Hillary Clinton e-mails: Her tactics take a political toll

This week, Hillary Clinton unexpectedly turned her server and a thumb drive over to the FBI, amid growing concerns among Democrats about 'optics.'

Brian Snyder/Reuters
US Democratic presidential candidate Hillary Clinton listens to a question from the audience during a community forum about substance abuse in Keene, N.H, on Tuesday.

It’s easy to get lost in the weeds of the Hillary Clinton e-mail story.

Was former Secretary of State Clinton sending or receiving classified information via unsecured e-mails? (So far, the only classified information found in a handful of Clinton e-mails may have been labeled as such after the fact. And it was information received, not sent.)

Why did she hand her private e-mail server and a thumb drive over to the FBI this week after months of resisting? (Likely because the pressure to do so was never going to end.)

Is Clinton herself under investigation? (No.)

So as investigations of her e-mails continue, the Clinton e-mail saga is fundamentally a political story. And it hangs over her presidential campaign like a fog that comes and goes but won't go away, at times obscuring her campaign message and policy proposals. 

“The issue, I think, is not so much the inspector-general inquiries that are taking place or even FBI inquiries, as it is the instilling of doubt about her and her team’s instincts in this matter,” says Cal Jillson, a political scientist at Southern Methodist University in Dallas.

First, says Mr. Jillson, is “her instinct to think first about how to control materials generated by her work as secretary of State, and then only later – or not at all – about standard government archiving processes.”

This doesn’t mean necessarily that Clinton has done anything wrong or illegal, just that she’s allowed bad optics – the appearance that she may have something to hide -- to drag on for months. It’s a fact pattern that repeated over and over again in her husband’s administration, at times involving her.

“For various reasons, the Clintons don’t seem to be able to learn some of the most basic lessons” about the appearance of impropriety, says Larry Sabato, director of the Center for Politics at the University of Virginia, Charlottesville.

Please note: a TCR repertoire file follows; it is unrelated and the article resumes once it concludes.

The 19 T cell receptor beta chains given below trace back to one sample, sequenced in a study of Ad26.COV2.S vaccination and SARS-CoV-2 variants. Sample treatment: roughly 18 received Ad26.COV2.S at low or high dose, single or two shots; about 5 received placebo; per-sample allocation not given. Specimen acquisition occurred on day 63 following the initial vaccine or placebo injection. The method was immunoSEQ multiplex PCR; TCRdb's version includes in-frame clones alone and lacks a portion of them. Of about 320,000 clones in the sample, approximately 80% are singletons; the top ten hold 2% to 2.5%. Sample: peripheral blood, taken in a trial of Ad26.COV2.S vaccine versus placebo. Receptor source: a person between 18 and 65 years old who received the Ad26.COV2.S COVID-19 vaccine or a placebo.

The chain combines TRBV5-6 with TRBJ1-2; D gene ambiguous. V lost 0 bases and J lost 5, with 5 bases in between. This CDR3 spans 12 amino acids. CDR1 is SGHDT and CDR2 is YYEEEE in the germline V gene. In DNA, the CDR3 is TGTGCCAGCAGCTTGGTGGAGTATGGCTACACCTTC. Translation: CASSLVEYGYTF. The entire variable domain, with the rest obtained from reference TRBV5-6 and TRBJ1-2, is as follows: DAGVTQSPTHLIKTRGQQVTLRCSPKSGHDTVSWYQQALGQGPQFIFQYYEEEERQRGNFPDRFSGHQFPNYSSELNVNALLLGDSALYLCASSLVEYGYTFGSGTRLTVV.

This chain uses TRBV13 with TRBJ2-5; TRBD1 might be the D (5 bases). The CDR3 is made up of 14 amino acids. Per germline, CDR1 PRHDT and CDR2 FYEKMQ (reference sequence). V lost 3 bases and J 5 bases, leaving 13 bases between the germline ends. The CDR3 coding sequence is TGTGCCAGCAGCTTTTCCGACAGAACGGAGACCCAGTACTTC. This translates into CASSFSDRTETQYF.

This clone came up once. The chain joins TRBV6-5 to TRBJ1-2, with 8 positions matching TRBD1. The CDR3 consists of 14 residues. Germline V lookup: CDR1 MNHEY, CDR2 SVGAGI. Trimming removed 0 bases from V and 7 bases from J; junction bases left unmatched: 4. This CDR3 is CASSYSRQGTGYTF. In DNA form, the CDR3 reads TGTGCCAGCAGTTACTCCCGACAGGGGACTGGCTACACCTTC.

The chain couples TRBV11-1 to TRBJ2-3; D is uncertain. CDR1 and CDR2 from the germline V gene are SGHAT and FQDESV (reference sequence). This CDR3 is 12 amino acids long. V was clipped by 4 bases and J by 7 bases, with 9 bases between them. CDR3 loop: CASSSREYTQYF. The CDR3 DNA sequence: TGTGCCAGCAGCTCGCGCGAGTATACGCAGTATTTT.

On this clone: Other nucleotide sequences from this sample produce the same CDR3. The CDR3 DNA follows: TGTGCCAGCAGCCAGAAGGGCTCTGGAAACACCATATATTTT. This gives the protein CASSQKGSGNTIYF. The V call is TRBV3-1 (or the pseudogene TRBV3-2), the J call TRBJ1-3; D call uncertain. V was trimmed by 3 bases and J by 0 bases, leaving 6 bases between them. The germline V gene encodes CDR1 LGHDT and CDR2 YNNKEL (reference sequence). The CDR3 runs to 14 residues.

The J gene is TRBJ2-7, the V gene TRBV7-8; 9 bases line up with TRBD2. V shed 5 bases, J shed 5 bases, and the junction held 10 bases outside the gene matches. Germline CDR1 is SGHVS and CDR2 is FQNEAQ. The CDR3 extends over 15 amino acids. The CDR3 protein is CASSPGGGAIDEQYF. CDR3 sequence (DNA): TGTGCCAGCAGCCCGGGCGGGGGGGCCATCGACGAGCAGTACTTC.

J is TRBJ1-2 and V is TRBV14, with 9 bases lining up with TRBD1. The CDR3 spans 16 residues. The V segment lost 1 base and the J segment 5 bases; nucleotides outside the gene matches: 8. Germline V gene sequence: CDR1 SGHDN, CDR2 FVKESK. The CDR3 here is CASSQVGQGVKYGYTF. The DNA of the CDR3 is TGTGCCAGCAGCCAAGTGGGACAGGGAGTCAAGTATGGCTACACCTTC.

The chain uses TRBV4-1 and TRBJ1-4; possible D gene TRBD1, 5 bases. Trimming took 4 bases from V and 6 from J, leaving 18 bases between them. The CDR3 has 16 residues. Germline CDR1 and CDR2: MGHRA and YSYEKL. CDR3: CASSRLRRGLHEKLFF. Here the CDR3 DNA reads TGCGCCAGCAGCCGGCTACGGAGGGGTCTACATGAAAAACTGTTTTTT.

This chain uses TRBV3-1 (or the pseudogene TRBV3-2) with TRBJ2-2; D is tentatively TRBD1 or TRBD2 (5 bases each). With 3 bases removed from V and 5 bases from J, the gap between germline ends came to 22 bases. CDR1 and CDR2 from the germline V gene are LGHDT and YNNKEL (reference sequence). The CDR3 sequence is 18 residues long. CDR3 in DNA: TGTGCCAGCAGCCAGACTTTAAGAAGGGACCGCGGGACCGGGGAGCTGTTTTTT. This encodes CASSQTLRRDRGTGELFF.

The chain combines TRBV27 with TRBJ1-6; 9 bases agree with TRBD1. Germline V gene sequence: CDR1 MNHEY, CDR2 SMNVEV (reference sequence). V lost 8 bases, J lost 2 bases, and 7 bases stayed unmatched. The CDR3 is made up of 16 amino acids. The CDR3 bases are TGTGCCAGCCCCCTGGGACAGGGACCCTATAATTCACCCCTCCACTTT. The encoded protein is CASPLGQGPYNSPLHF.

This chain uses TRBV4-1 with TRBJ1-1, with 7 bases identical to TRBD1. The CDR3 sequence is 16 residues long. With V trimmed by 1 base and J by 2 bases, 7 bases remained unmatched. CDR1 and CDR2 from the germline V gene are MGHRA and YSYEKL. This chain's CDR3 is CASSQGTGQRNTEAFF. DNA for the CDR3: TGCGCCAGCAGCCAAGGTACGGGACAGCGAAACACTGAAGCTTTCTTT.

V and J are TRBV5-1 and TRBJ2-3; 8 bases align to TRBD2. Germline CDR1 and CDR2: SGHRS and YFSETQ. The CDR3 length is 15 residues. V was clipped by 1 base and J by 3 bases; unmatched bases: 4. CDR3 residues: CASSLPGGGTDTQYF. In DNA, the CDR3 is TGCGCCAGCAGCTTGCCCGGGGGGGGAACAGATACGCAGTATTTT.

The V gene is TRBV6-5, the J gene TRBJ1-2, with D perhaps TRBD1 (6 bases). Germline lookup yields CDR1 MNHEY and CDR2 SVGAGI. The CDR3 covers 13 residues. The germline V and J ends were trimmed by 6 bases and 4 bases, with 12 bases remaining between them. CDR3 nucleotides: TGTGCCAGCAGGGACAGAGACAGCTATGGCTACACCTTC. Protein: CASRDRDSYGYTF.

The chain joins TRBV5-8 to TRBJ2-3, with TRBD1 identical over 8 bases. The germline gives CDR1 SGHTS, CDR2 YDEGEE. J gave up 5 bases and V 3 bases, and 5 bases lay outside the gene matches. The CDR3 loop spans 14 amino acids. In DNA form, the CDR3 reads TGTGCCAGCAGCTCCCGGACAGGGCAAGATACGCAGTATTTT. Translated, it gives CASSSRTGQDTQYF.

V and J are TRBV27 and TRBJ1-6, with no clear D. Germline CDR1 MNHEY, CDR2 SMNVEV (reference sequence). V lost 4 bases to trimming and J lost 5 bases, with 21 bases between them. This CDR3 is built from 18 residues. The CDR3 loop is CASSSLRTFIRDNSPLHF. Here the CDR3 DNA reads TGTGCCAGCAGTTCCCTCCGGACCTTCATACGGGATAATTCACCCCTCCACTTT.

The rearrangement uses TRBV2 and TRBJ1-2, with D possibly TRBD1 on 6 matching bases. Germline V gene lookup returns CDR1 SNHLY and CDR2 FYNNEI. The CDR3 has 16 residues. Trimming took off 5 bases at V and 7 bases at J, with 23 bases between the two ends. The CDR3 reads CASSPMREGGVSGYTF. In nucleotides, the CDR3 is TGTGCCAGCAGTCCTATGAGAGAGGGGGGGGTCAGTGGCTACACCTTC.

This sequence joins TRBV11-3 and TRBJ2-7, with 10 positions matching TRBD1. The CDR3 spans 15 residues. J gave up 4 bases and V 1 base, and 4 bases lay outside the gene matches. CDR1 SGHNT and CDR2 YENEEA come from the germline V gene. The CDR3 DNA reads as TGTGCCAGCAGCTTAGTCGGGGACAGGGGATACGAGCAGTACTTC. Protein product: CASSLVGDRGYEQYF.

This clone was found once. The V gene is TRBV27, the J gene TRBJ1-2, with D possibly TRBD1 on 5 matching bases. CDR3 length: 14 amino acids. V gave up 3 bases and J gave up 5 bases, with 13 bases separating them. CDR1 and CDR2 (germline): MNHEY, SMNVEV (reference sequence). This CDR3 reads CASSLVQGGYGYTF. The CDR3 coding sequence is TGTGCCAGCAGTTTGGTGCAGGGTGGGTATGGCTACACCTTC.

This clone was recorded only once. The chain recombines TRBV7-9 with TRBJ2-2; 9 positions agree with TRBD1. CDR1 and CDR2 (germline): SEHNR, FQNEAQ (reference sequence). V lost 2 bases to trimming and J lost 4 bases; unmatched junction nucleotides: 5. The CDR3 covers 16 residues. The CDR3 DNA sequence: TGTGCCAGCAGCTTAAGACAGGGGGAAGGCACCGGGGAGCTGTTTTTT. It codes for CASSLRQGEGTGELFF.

One lesson: Get a problem off your plate as quickly as possible.

Clinton is paying the price. Voter assessments of her honesty and trustworthiness are slipping. Vice President Joe Biden is widely reported to be mulling a run, and allies of Vice President Al Gore are “figuring out if there’s a path” for him, according to Buzzfeed. Clinton’s closest opponent for the nomination, Vermont Sen. Bernie Sanders, scored ahead of Clinton by 7 percentage points in the latest poll in New Hampshire, home of the first primary.

Headlines are starting to use the p-word – “panic” – about the reaction of some Democrats to Clinton’s handling of the e-mail issue. On Wednesday, the day Clinton’s lawyer handed her server and thumb drive to the FBI, her communications director sent an e-mail to supporters seeking to reassure them.

“To be clear, there is absolutely no criminal inquiry into Hillary’s email or email server,” Jennifer Palmieri wrote.

Perhaps the most damaging information to emerge so far is that at least four Clinton e-mails contained classified information, two of them “top secret,” according to a partial search by the inspector general of the Intelligence Community. Those four e-mails were found in a sample of 40 out of the 30,000 she had turned over to the State Department earlier this year.

In March, Clinton said she had used a private e-mail account as secretary of State out of convenience. She didn’t want to have to carry two devices.

On Thursday, Sen. Dianne Feinstein of California – the top Democrat on the Senate Select Committee on Intelligence – came to Clinton’s defense, criticizing press coverage of the e-mail issue.

“First, none of the emails alleged to contain classified information were written by Secretary Clinton,” Senator Feinstein says.

“The questions are whether she received emails with classified information in them, and if so, whether information in those emails should have been classified in the first place. Those questions have yet to be answered.”

 “Second, none of the emails alleged to contain classified information include any markings that indicate classified content,” Feinstein adds, noting that she regularly reviews classified material.

Feinstein doesn’t address the question of whether Clinton’s use of private e-mail and a private server may have inadvertently endangered national security.

The bottom line is that investigations are ongoing, and until there’s a firm conclusion, it’s mostly a political issue.

A slight majority of registered voters, 52 percent, believe Clinton’s e-mails “should be subject to a criminal investigation for potential release of classified material, according to a poll by Monmouth University, released Wednesday. But most Democrats oppose a criminal investigation. Generally, Republican voters are paying more attention to the issue than Democrats.

The e-mail issue may pose a larger threat to Clinton in the general election, assuming she wins the Democratic nomination. But even then, most voters support the nominee of the party that most reflects their beliefs. As of now, the race is essentially a tossup. And if each party is equally skilled at mobilizing its supporters – that’s a big if – then the outcome could be determined by that small, middle slice of the electorate that can truly go either way.

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